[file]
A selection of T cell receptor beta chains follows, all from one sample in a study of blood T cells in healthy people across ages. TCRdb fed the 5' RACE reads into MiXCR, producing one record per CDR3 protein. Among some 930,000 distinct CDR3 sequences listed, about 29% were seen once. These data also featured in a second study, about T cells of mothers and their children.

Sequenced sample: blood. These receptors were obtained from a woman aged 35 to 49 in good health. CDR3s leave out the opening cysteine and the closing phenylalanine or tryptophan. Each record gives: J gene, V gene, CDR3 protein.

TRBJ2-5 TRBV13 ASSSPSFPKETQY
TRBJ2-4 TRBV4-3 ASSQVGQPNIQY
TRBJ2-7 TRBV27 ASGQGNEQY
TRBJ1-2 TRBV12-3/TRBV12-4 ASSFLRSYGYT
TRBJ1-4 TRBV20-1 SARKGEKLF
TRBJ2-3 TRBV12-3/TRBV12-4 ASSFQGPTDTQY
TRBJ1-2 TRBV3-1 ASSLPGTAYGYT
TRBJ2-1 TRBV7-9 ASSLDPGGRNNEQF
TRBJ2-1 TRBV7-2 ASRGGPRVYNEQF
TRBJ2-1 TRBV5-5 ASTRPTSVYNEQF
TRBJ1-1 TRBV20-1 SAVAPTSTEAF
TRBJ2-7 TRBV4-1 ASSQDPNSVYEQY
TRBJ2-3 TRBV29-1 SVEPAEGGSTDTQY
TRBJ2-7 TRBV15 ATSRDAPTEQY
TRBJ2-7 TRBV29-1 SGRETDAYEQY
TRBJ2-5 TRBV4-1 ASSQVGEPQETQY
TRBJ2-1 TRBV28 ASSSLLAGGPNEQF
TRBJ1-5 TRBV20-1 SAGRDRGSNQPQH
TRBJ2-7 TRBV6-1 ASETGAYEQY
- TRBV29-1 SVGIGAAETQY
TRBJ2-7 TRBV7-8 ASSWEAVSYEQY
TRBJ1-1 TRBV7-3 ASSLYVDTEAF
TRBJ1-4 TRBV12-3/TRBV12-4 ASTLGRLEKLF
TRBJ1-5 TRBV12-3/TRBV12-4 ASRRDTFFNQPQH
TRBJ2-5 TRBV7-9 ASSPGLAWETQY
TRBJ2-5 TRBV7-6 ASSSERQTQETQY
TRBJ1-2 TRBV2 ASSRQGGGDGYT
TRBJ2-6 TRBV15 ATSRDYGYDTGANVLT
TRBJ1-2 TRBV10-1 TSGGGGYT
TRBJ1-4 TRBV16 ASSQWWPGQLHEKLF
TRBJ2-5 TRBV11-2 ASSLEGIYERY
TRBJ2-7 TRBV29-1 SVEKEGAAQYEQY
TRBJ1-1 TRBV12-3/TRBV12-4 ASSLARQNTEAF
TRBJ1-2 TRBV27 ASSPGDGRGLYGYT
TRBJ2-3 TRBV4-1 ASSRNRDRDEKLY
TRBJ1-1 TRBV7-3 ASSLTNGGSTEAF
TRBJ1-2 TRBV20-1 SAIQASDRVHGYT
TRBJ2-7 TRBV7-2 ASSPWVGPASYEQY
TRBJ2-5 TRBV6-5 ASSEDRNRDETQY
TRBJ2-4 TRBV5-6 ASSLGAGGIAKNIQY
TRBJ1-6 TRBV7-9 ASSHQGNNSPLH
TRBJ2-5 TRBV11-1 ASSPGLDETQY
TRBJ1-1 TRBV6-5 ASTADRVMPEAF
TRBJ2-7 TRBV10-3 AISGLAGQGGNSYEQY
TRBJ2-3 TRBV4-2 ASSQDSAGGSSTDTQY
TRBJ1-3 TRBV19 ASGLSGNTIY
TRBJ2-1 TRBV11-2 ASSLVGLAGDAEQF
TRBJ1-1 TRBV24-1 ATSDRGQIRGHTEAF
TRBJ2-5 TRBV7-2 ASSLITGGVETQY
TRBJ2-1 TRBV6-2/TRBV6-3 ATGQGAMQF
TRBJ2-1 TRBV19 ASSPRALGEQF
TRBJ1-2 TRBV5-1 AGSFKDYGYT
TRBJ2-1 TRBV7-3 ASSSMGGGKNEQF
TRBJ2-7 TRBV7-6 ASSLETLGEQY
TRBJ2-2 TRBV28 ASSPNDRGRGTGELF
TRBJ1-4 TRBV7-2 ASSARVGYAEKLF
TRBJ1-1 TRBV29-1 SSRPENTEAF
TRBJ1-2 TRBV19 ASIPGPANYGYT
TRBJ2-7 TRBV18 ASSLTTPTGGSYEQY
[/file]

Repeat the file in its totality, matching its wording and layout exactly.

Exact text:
A selection of T cell receptor beta chains follows, all from one sample in a study of blood T cells in healthy people across ages. TCRdb fed the 5' RACE reads into MiXCR, producing one record per CDR3 protein. Among some 930,000 distinct CDR3 sequences listed, about 29% were seen once. These data also featured in a second study, about T cells of mothers and their children.

Sequenced sample: blood. These receptors were obtained from a woman aged 35 to 49 in good health. CDR3s leave out the opening cysteine and the closing phenylalanine or tryptophan. Each record gives: J gene, V gene, CDR3 protein.

TRBJ2-5 TRBV13 ASSSPSFPKETQY
TRBJ2-4 TRBV4-3 ASSQVGQPNIQY
TRBJ2-7 TRBV27 ASGQGNEQY
TRBJ1-2 TRBV12-3/TRBV12-4 ASSFLRSYGYT
TRBJ1-4 TRBV20-1 SARKGEKLF
TRBJ2-3 TRBV12-3/TRBV12-4 ASSFQGPTDTQY
TRBJ1-2 TRBV3-1 ASSLPGTAYGYT
TRBJ2-1 TRBV7-9 ASSLDPGGRNNEQF
TRBJ2-1 TRBV7-2 ASRGGPRVYNEQF
TRBJ2-1 TRBV5-5 ASTRPTSVYNEQF
TRBJ1-1 TRBV20-1 SAVAPTSTEAF
TRBJ2-7 TRBV4-1 ASSQDPNSVYEQY
TRBJ2-3 TRBV29-1 SVEPAEGGSTDTQY
TRBJ2-7 TRBV15 ATSRDAPTEQY
TRBJ2-7 TRBV29-1 SGRETDAYEQY
TRBJ2-5 TRBV4-1 ASSQVGEPQETQY
TRBJ2-1 TRBV28 ASSSLLAGGPNEQF
TRBJ1-5 TRBV20-1 SAGRDRGSNQPQH
TRBJ2-7 TRBV6-1 ASETGAYEQY
- TRBV29-1 SVGIGAAETQY
TRBJ2-7 TRBV7-8 ASSWEAVSYEQY
TRBJ1-1 TRBV7-3 ASSLYVDTEAF
TRBJ1-4 TRBV12-3/TRBV12-4 ASTLGRLEKLF
TRBJ1-5 TRBV12-3/TRBV12-4 ASRRDTFFNQPQH
TRBJ2-5 TRBV7-9 ASSPGLAWETQY
TRBJ2-5 TRBV7-6 ASSSERQTQETQY
TRBJ1-2 TRBV2 ASSRQGGGDGYT
TRBJ2-6 TRBV15 ATSRDYGYDTGANVLT
TRBJ1-2 TRBV10-1 TSGGGGYT
TRBJ1-4 TRBV16 ASSQWWPGQLHEKLF
TRBJ2-5 TRBV11-2 ASSLEGIYERY
TRBJ2-7 TRBV29-1 SVEKEGAAQYEQY
TRBJ1-1 TRBV12-3/TRBV12-4 ASSLARQNTEAF
TRBJ1-2 TRBV27 ASSPGDGRGLYGYT
TRBJ2-3 TRBV4-1 ASSRNRDRDEKLY
TRBJ1-1 TRBV7-3 ASSLTNGGSTEAF
TRBJ1-2 TRBV20-1 SAIQASDRVHGYT
TRBJ2-7 TRBV7-2 ASSPWVGPASYEQY
TRBJ2-5 TRBV6-5 ASSEDRNRDETQY
TRBJ2-4 TRBV5-6 ASSLGAGGIAKNIQY
TRBJ1-6 TRBV7-9 ASSHQGNNSPLH
TRBJ2-5 TRBV11-1 ASSPGLDETQY
TRBJ1-1 TRBV6-5 ASTADRVMPEAF
TRBJ2-7 TRBV10-3 AISGLAGQGGNSYEQY
TRBJ2-3 TRBV4-2 ASSQDSAGGSSTDTQY
TRBJ1-3 TRBV19 ASGLSGNTIY
TRBJ2-1 TRBV11-2 ASSLVGLAGDAEQF
TRBJ1-1 TRBV24-1 ATSDRGQIRGHTEAF
TRBJ2-5 TRBV7-2 ASSLITGGVETQY
TRBJ2-1 TRBV6-2/TRBV6-3 ATGQGAMQF
TRBJ2-1 TRBV19 ASSPRALGEQF
TRBJ1-2 TRBV5-1 AGSFKDYGYT
TRBJ2-1 TRBV7-3 ASSSMGGGKNEQF
TRBJ2-7 TRBV7-6 ASSLETLGEQY
TRBJ2-2 TRBV28 ASSPNDRGRGTGELF
TRBJ1-4 TRBV7-2 ASSARVGYAEKLF
TRBJ1-1 TRBV29-1 SSRPENTEAF
TRBJ1-2 TRBV19 ASIPGPANYGYT
TRBJ2-7 TRBV18 ASSLTTPTGGSYEQY